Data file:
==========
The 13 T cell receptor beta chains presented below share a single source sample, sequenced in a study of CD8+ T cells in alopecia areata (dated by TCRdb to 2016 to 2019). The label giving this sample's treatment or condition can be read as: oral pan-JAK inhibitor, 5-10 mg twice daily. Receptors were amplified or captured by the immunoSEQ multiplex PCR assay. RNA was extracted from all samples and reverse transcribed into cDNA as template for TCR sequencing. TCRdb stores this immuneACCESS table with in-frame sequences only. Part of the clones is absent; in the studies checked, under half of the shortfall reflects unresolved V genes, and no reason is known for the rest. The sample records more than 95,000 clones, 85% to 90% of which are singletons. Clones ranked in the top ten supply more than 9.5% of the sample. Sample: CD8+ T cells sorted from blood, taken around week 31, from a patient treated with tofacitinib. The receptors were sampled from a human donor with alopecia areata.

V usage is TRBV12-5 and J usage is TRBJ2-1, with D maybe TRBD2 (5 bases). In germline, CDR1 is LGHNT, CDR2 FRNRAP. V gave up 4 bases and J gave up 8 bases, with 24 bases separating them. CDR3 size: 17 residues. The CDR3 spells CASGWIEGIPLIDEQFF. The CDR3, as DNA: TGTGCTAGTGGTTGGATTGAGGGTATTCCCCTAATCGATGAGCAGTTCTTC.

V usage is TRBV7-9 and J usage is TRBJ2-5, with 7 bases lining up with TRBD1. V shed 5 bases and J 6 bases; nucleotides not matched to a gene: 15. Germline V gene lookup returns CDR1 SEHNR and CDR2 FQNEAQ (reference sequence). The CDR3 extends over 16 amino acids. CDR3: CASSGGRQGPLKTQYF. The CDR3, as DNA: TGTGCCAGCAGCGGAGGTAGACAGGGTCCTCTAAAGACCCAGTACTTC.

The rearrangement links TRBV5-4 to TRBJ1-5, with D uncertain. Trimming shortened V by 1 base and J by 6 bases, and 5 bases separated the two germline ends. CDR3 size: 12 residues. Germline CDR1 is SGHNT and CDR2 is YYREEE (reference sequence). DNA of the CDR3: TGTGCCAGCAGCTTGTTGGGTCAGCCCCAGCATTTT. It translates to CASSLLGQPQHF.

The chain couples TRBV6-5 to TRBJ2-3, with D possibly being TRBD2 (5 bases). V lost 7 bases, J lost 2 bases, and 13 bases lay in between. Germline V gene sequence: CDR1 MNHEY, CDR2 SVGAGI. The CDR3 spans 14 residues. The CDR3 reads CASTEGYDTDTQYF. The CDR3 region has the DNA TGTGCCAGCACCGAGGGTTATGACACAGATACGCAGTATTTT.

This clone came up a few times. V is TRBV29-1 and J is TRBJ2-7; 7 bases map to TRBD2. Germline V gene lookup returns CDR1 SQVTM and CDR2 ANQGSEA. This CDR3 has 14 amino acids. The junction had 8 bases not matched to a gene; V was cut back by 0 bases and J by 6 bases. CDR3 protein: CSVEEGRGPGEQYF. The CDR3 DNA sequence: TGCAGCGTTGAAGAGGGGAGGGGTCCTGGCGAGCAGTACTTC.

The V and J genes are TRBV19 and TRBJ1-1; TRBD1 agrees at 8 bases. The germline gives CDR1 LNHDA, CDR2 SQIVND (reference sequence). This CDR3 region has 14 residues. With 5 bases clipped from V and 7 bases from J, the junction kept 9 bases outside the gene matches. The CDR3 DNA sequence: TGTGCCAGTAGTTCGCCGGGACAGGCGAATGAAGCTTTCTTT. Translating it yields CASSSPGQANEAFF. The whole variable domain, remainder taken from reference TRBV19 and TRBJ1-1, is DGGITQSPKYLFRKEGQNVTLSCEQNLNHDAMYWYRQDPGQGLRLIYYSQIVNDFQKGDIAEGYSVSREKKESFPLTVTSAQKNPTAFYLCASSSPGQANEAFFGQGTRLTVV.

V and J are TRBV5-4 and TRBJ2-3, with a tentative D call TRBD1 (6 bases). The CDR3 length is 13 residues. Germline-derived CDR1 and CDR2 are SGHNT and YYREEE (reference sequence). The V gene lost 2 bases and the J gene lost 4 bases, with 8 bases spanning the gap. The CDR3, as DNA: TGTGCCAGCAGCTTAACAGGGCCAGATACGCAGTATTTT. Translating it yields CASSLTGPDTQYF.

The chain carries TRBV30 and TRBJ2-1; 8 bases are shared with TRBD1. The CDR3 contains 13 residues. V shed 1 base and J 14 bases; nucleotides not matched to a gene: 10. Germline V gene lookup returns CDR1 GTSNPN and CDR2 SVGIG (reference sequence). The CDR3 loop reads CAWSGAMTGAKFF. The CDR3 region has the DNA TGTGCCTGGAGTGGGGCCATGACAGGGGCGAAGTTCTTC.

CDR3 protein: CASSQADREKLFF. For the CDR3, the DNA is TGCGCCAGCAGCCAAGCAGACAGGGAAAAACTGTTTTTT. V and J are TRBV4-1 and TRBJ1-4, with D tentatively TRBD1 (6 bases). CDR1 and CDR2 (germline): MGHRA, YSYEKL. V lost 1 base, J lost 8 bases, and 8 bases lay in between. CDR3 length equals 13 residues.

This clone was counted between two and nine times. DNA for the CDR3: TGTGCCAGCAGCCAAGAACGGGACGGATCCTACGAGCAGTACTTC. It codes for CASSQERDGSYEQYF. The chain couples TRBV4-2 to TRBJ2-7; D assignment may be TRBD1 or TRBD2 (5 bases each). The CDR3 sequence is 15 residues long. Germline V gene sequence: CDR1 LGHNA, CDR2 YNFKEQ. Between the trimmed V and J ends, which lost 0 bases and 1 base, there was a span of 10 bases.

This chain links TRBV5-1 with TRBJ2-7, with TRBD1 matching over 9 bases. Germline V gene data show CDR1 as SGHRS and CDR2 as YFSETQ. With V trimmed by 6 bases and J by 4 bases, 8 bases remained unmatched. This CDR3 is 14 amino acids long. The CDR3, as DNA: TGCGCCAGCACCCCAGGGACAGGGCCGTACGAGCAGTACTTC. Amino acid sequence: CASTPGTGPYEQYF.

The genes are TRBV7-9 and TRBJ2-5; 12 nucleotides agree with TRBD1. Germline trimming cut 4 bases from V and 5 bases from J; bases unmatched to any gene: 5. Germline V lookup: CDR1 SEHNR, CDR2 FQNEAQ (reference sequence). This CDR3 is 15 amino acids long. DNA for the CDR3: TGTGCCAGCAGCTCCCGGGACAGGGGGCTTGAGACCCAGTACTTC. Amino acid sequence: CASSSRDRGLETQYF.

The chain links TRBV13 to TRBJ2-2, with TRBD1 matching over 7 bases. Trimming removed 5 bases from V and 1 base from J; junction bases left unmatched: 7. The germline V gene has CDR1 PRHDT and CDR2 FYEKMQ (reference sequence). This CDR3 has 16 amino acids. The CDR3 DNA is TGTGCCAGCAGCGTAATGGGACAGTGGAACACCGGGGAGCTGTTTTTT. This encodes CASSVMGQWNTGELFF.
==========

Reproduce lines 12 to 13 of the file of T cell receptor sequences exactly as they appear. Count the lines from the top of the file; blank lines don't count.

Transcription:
This chain links TRBV5-1 with TRBJ2-7, with TRBD1 matching over 9 bases. Germline V gene data show CDR1 as SGHRS and CDR2 as YFSETQ. With V trimmed by 6 bases and J by 4 bases, 8 bases remained unmatched. This CDR3 is 14 amino acids long. The CDR3, as DNA: TGCGCCAGCACCCCAGGGACAGGGCCGTACGAGCAGTACTTC. Amino acid sequence: CASTPGTGPYEQYF.

The genes are TRBV7-9 and TRBJ2-5; 12 nucleotides agree with TRBD1. Germline trimming cut 4 bases from V and 5 bases from J; bases unmatched to any gene: 5. Germline V lookup: CDR1 SEHNR, CDR2 FQNEAQ (reference sequence). This CDR3 is 15 amino acids long. DNA for the CDR3: TGTGCCAGCAGCTCCCGGGACAGGGGGCTTGAGACCCAGTACTTC. Amino acid sequence: CASSSRDRGLETQYF.